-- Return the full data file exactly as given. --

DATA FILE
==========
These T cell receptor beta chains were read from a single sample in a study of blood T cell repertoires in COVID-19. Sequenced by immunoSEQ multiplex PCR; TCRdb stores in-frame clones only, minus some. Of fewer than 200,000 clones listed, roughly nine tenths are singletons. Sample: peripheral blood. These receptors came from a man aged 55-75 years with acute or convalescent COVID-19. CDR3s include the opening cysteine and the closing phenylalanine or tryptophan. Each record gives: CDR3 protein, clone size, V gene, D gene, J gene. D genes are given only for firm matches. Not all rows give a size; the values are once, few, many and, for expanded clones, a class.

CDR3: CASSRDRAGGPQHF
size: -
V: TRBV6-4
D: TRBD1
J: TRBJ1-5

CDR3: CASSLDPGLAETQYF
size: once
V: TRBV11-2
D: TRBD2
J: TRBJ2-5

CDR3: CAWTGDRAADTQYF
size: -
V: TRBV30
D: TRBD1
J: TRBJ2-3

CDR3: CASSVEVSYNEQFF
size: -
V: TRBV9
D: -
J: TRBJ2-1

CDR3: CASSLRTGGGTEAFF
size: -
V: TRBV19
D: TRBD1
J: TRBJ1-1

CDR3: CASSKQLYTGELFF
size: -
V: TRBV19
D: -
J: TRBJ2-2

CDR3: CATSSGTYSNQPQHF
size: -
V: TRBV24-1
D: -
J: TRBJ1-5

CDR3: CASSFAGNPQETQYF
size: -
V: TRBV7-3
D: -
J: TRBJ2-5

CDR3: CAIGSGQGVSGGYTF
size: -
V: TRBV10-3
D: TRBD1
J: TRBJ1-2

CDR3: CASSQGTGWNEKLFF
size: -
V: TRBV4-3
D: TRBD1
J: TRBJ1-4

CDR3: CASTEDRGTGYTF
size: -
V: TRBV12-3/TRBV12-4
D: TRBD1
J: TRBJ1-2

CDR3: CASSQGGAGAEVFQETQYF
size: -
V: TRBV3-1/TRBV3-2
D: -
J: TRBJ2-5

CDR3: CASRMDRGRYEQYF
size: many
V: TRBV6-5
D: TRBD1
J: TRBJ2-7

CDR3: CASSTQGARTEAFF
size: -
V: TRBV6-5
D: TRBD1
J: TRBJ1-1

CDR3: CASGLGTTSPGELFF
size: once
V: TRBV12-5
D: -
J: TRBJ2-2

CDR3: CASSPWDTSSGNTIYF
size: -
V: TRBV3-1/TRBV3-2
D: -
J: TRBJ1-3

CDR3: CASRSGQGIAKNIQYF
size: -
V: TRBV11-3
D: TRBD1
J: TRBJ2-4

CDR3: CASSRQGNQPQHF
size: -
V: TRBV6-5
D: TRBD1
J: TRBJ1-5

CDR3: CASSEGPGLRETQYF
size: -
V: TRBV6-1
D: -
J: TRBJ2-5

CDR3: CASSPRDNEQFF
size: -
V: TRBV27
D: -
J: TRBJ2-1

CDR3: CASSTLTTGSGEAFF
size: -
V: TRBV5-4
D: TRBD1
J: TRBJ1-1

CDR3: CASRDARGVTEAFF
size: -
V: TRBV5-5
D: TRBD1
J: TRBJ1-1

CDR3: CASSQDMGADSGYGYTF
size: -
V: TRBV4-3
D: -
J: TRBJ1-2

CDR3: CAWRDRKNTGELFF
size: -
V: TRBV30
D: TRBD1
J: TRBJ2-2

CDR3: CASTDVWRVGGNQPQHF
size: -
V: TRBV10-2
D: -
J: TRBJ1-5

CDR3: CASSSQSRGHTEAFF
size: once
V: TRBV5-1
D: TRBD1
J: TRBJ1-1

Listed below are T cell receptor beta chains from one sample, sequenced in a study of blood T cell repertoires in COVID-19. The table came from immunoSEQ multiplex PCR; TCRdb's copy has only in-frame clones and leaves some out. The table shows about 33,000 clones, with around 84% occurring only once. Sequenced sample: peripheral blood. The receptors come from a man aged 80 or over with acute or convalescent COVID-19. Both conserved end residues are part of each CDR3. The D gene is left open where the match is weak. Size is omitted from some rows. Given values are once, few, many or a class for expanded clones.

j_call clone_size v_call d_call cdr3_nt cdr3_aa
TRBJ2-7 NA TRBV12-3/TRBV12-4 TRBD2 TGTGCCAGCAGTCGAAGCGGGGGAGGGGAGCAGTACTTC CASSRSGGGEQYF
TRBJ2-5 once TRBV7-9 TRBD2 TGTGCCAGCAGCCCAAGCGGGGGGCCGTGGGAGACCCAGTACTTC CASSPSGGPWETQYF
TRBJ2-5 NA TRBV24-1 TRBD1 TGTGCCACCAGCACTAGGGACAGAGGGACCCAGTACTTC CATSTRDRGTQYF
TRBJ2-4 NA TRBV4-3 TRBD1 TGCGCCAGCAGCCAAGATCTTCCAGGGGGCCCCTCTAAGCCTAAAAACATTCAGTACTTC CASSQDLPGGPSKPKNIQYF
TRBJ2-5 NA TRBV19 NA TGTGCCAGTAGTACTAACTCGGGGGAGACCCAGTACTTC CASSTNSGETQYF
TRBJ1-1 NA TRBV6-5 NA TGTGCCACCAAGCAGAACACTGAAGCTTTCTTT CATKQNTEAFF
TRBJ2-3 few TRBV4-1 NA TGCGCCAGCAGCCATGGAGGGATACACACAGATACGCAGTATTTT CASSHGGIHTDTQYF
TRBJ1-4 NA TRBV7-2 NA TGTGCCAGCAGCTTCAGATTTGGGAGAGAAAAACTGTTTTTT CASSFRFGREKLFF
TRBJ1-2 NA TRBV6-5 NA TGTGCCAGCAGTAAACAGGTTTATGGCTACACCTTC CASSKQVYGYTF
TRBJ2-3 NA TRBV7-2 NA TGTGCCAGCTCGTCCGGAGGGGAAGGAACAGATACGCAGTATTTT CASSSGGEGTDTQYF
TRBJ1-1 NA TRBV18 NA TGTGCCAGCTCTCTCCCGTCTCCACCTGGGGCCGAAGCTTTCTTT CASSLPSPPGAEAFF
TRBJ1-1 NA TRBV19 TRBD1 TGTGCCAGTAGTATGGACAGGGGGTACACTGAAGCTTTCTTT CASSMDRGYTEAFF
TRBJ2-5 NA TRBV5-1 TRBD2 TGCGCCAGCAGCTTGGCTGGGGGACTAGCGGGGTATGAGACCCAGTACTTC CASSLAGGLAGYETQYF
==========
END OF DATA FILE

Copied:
These T cell receptor beta chains were read from a single sample in a study of blood T cell repertoires in COVID-19. Sequenced by immunoSEQ multiplex PCR; TCRdb stores in-frame clones only, minus some. Of fewer than 200,000 clones listed, roughly nine tenths are singletons. Sample: peripheral blood. These receptors came from a man aged 55-75 years with acute or convalescent COVID-19. CDR3s include the opening cysteine and the closing phenylalanine or tryptophan. Each record gives: CDR3 protein, clone size, V gene, D gene, J gene. D genes are given only for firm matches. Not all rows give a size; the values are once, few, many and, for expanded clones, a class.

CDR3: CASSRDRAGGPQHF
size: -
V: TRBV6-4
D: TRBD1
J: TRBJ1-5

CDR3: CASSLDPGLAETQYF
size: once
V: TRBV11-2
D: TRBD2
J: TRBJ2-5

CDR3: CAWTGDRAADTQYF
size: -
V: TRBV30
D: TRBD1
J: TRBJ2-3

CDR3: CASSVEVSYNEQFF
size: -
V: TRBV9
D: -
J: TRBJ2-1

CDR3: CASSLRTGGGTEAFF
size: -
V: TRBV19
D: TRBD1
J: TRBJ1-1

CDR3: CASSKQLYTGELFF
size: -
V: TRBV19
D: -
J: TRBJ2-2

CDR3: CATSSGTYSNQPQHF
size: -
V: TRBV24-1
D: -
J: TRBJ1-5

CDR3: CASSFAGNPQETQYF
size: -
V: TRBV7-3
D: -
J: TRBJ2-5

CDR3: CAIGSGQGVSGGYTF
size: -
V: TRBV10-3
D: TRBD1
J: TRBJ1-2

CDR3: CASSQGTGWNEKLFF
size: -
V: TRBV4-3
D: TRBD1
J: TRBJ1-4

CDR3: CASTEDRGTGYTF
size: -
V: TRBV12-3/TRBV12-4
D: TRBD1
J: TRBJ1-2

CDR3: CASSQGGAGAEVFQETQYF
size: -
V: TRBV3-1/TRBV3-2
D: -
J: TRBJ2-5

CDR3: CASRMDRGRYEQYF
size: many
V: TRBV6-5
D: TRBD1
J: TRBJ2-7

CDR3: CASSTQGARTEAFF
size: -
V: TRBV6-5
D: TRBD1
J: TRBJ1-1

CDR3: CASGLGTTSPGELFF
size: once
V: TRBV12-5
D: -
J: TRBJ2-2

CDR3: CASSPWDTSSGNTIYF
size: -
V: TRBV3-1/TRBV3-2
D: -
J: TRBJ1-3

CDR3: CASRSGQGIAKNIQYF
size: -
V: TRBV11-3
D: TRBD1
J: TRBJ2-4

CDR3: CASSRQGNQPQHF
size: -
V: TRBV6-5
D: TRBD1
J: TRBJ1-5

CDR3: CASSEGPGLRETQYF
size: -
V: TRBV6-1
D: -
J: TRBJ2-5

CDR3: CASSPRDNEQFF
size: -
V: TRBV27
D: -
J: TRBJ2-1

CDR3: CASSTLTTGSGEAFF
size: -
V: TRBV5-4
D: TRBD1
J: TRBJ1-1

CDR3: CASRDARGVTEAFF
size: -
V: TRBV5-5
D: TRBD1
J: TRBJ1-1

CDR3: CASSQDMGADSGYGYTF
size: -
V: TRBV4-3
D: -
J: TRBJ1-2

CDR3: CAWRDRKNTGELFF
size: -
V: TRBV30
D: TRBD1
J: TRBJ2-2

CDR3: CASTDVWRVGGNQPQHF
size: -
V: TRBV10-2
D: -
J: TRBJ1-5

CDR3: CASSSQSRGHTEAFF
size: once
V: TRBV5-1
D: TRBD1
J: TRBJ1-1

Listed below are T cell receptor beta chains from one sample, sequenced in a study of blood T cell repertoires in COVID-19. The table came from immunoSEQ multiplex PCR; TCRdb's copy has only in-frame clones and leaves some out. The table shows about 33,000 clones, with around 84% occurring only once. Sequenced sample: peripheral blood. The receptors come from a man aged 80 or over with acute or convalescent COVID-19. Both conserved end residues are part of each CDR3. The D gene is left open where the match is weak. Size is omitted from some rows. Given values are once, few, many or a class for expanded clones.

j_call clone_size v_call d_call cdr3_nt cdr3_aa
TRBJ2-7 NA TRBV12-3/TRBV12-4 TRBD2 TGTGCCAGCAGTCGAAGCGGGGGAGGGGAGCAGTACTTC CASSRSGGGEQYF
TRBJ2-5 once TRBV7-9 TRBD2 TGTGCCAGCAGCCCAAGCGGGGGGCCGTGGGAGACCCAGTACTTC CASSPSGGPWETQYF
TRBJ2-5 NA TRBV24-1 TRBD1 TGTGCCACCAGCACTAGGGACAGAGGGACCCAGTACTTC CATSTRDRGTQYF
TRBJ2-4 NA TRBV4-3 TRBD1 TGCGCCAGCAGCCAAGATCTTCCAGGGGGCCCCTCTAAGCCTAAAAACATTCAGTACTTC CASSQDLPGGPSKPKNIQYF
TRBJ2-5 NA TRBV19 NA TGTGCCAGTAGTACTAACTCGGGGGAGACCCAGTACTTC CASSTNSGETQYF
TRBJ1-1 NA TRBV6-5 NA TGTGCCACCAAGCAGAACACTGAAGCTTTCTTT CATKQNTEAFF
TRBJ2-3 few TRBV4-1 NA TGCGCCAGCAGCCATGGAGGGATACACACAGATACGCAGTATTTT CASSHGGIHTDTQYF
TRBJ1-4 NA TRBV7-2 NA TGTGCCAGCAGCTTCAGATTTGGGAGAGAAAAACTGTTTTTT CASSFRFGREKLFF
TRBJ1-2 NA TRBV6-5 NA TGTGCCAGCAGTAAACAGGTTTATGGCTACACCTTC CASSKQVYGYTF
TRBJ2-3 NA TRBV7-2 NA TGTGCCAGCTCGTCCGGAGGGGAAGGAACAGATACGCAGTATTTT CASSSGGEGTDTQYF
TRBJ1-1 NA TRBV18 NA TGTGCCAGCTCTCTCCCGTCTCCACCTGGGGCCGAAGCTTTCTTT CASSLPSPPGAEAFF
TRBJ1-1 NA TRBV19 TRBD1 TGTGCCAGTAGTATGGACAGGGGGTACACTGAAGCTTTCTTT CASSMDRGYTEAFF
TRBJ2-5 NA TRBV5-1 TRBD2 TGCGCCAGCAGCTTGGCTGGGGGACTAGCGGGGTATGAGACCCAGTACTTC CASSLAGGLAGYETQYF